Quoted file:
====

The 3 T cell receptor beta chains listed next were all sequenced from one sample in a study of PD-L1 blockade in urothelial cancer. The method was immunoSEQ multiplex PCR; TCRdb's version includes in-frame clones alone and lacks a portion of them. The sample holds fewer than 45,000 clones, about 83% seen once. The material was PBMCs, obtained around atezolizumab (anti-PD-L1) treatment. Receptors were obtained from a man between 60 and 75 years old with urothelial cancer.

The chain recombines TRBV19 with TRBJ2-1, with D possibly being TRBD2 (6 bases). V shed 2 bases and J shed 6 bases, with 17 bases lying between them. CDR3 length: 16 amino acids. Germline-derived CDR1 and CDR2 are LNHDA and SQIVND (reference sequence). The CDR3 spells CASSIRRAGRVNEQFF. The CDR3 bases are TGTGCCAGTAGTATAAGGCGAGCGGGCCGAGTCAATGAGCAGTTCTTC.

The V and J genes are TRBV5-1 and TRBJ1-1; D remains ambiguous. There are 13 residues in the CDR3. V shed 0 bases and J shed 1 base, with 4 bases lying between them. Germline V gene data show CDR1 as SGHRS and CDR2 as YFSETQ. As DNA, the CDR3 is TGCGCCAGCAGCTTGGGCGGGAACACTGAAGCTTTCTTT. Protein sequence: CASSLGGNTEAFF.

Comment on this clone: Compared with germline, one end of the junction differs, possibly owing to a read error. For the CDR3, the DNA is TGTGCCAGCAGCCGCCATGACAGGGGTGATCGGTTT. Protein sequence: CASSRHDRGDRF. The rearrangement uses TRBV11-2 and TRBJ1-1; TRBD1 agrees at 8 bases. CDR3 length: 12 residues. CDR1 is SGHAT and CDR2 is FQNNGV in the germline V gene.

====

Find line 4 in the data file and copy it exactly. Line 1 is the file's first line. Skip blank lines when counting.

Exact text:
Comment on this clone: Compared with germline, one end of the junction differs, possibly owing to a read error. For the CDR3, the DNA is TGTGCCAGCAGCCGCCATGACAGGGGTGATCGGTTT. Protein sequence: CASSRHDRGDRF. The rearrangement uses TRBV11-2 and TRBJ1-1; TRBD1 agrees at 8 bases. CDR3 length: 12 residues. CDR1 is SGHAT and CDR2 is FQNNGV in the germline V gene.